During the summer, keep your shades closed during the day to keep the heat out and open them during the winter to let the sunlight naturally warm your home.
Turn down the temperature in the winter and turn it up in the summer. For each one degree reduction in temperature in the winter you can save 2% or more on your heating and for each degree you raise the temperature in the summer, you can save 3% or more on cooling.
Use a programmable thermostat. Easy to install, a programmable thermostat could pay for itself in less than a year, and it can control your furnace and air conditioning.
Plug air leaks in your home. Inexpensive foam strips and caulking can cut your heating and cooling loss by 10%–25%.
Clean and maintain your furnace annually, and change your furnace filter monthly for efficient operation. Fossil fuel heating systems should be cleaned and serviced on an annual basis to ensure optimum efficiency and safe operation.
Use a Smart Power Strip for your entertainment center and computer workstation.
Unplug electronic devices when not in use. This will eliminate the risk of phantom load on devices that use energy even when turned off.
Set your dishwasher on a timer to run during off-peak hours. Air dry your dishes whenever possible.
Do your laundry on the weekends to avoid the peak rate. Wash only full loads and use cold water. Air dry your laundry in the summer months to save even more.
Clean refrigerator coils and make sure you have at least a one-inch clearance on the sides and on top of the refrigerator. Also, check the seals; if worn or ripped, have them replaced.
The hose that vents your clothes dryer outside should have a minimum number of turns or bends in it to help reduce drying time and lower the moisture level in your home. We recommend using rigid type ducting on all dryers to improve operation efficiency and to reduce the risk of fires.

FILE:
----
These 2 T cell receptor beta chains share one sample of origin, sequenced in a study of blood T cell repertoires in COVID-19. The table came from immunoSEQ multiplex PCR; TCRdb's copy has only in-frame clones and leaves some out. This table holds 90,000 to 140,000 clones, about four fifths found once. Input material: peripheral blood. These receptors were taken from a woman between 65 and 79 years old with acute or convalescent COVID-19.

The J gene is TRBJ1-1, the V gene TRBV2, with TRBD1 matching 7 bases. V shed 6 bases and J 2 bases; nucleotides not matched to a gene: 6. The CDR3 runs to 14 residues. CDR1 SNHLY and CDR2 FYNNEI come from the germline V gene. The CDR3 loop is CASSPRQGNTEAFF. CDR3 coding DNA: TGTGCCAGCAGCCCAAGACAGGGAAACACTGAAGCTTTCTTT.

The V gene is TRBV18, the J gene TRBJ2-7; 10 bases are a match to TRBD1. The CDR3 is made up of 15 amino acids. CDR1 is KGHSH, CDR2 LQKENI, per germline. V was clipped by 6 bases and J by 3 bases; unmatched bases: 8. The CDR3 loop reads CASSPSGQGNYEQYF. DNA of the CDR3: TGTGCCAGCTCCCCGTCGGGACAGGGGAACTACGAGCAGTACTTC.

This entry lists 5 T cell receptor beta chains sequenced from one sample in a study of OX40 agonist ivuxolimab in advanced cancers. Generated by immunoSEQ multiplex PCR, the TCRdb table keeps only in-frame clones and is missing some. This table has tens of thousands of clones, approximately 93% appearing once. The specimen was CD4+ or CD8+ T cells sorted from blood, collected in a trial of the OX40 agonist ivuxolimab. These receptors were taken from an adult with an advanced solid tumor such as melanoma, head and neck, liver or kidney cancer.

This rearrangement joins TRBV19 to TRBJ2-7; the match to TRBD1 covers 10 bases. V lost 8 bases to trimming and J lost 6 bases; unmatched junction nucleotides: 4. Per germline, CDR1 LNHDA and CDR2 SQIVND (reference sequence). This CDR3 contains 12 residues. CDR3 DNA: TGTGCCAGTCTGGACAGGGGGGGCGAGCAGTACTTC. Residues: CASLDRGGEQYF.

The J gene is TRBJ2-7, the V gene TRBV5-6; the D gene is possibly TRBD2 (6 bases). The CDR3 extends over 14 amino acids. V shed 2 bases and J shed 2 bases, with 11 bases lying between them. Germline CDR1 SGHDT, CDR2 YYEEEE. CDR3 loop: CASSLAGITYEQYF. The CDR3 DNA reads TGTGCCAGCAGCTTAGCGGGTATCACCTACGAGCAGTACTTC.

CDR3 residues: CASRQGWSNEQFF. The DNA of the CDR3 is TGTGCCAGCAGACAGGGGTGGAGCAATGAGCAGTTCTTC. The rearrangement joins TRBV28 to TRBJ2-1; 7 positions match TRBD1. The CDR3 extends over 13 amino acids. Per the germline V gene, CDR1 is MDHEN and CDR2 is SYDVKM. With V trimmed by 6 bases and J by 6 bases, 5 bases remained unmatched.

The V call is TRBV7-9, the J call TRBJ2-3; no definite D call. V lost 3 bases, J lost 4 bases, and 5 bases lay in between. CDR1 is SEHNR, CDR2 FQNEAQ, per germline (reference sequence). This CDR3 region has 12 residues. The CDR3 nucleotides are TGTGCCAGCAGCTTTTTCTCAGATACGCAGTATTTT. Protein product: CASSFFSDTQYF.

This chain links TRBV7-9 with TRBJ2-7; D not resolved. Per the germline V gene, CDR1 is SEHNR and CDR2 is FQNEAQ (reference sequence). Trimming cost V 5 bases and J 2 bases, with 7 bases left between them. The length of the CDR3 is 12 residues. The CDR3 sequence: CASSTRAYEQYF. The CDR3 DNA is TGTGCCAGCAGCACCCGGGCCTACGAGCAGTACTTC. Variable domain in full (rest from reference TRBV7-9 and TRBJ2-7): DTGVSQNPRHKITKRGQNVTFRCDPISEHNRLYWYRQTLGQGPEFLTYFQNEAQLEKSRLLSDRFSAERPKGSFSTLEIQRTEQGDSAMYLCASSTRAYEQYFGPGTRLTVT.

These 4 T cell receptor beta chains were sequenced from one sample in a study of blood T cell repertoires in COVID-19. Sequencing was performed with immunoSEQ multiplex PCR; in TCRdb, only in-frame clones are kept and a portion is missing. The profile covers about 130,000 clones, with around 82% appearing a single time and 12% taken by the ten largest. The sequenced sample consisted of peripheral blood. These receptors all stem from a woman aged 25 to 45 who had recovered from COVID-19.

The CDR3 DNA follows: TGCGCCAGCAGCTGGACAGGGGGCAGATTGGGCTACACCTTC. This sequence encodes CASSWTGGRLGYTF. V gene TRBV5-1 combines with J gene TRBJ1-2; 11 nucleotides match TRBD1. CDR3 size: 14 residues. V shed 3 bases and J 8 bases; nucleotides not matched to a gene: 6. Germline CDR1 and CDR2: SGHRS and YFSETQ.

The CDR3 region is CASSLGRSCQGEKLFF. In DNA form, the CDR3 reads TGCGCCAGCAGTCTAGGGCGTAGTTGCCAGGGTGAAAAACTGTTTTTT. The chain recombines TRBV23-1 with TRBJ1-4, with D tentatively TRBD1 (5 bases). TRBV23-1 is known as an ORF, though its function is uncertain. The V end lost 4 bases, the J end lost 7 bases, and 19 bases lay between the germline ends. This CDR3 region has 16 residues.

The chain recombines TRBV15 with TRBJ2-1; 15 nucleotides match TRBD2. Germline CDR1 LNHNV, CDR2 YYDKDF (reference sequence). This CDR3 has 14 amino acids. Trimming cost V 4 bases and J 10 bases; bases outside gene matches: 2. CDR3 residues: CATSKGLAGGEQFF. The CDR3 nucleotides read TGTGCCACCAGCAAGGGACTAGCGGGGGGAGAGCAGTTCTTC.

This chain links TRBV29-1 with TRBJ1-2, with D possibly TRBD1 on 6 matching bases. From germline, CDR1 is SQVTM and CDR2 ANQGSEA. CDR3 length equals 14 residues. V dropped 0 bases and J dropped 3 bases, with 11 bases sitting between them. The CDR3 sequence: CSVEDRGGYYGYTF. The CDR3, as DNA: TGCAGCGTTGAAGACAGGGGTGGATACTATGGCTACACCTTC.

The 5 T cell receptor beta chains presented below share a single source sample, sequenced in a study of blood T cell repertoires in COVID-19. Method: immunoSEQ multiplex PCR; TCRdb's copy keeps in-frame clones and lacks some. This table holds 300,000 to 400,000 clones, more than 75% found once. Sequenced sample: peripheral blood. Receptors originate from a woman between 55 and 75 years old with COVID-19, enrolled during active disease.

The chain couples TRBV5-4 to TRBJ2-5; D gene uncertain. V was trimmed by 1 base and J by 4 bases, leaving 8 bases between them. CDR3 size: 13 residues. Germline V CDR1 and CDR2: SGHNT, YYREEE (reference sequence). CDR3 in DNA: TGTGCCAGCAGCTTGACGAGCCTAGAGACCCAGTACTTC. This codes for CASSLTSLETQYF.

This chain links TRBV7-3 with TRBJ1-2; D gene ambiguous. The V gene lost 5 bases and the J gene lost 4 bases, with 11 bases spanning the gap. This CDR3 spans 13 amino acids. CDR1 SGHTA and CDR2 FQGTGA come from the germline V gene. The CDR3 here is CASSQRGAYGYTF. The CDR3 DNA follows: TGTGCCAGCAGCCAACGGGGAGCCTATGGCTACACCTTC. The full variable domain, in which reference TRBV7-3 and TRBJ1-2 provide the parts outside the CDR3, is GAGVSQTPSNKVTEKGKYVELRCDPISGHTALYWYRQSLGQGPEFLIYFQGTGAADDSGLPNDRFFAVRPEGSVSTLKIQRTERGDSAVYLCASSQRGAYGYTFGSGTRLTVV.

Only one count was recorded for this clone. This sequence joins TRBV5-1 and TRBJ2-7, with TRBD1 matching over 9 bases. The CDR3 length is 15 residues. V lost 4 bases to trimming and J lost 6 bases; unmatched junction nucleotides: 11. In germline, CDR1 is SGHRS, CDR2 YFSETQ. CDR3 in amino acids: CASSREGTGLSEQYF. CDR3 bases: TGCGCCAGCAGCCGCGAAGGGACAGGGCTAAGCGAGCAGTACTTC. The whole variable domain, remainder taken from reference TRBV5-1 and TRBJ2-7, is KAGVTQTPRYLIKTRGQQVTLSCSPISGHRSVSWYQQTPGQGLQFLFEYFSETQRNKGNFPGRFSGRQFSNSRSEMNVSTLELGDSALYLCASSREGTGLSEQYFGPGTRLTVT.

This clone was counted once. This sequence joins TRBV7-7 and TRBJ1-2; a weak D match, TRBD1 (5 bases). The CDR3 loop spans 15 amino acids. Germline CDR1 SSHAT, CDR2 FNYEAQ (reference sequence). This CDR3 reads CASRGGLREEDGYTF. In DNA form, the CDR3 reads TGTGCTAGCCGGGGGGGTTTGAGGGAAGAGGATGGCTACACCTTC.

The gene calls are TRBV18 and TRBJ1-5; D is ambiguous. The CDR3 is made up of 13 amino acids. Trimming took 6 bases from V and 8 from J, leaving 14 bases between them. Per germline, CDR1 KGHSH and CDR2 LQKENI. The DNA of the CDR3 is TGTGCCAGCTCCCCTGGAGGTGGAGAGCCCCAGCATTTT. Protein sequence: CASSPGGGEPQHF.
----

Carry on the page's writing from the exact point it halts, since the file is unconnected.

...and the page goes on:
Get rid of that second refrigerator or freezer. The second refrigerator or freezer in your garage or basement can cost you several hundred dollars over its life. Check out Minnesota Power's Refrigerator/Freezer recycling program at mnpower.com/roundup.
Use natural lighting as much as possible during peak hours, and turn off lights when you're not using them.
Use outdoor motion sensor lights and make sure you are using energy-efficient lighting such as compact fluorescent light bulbs (CFLs) or light emitting diode bulbs (LEDs).
Measure the temperature of your hot water. When you lower the temperature to 120 degrees, you will save energy and reduce the risk of scalding. Each 10 degree reduction in temperature will save about 3 to 5 percent on your water heating costs.
Wrap your water heater with an insulated blanket and apply pipe wrap insulation on all hot and cold pipes. You can help reduce water heating costs another 5 to 8 percent.
Install energy- and water-saving showerheads and aerators.
Home Energy Audits
Contact Minnesota Power to request either a free basic walk-through, free energy audit or a fee-based comprehensive audit, which includes a blower door test and an infrared thermal scan. Energy specialists will identify cost-effective energy improvements that will result in a comfortable home that uses less energy. Visit www.mnpower.com/hea for more information.
Check out Minnesota Power’s Power of One® energy conservation website for more ideas on how to save energy!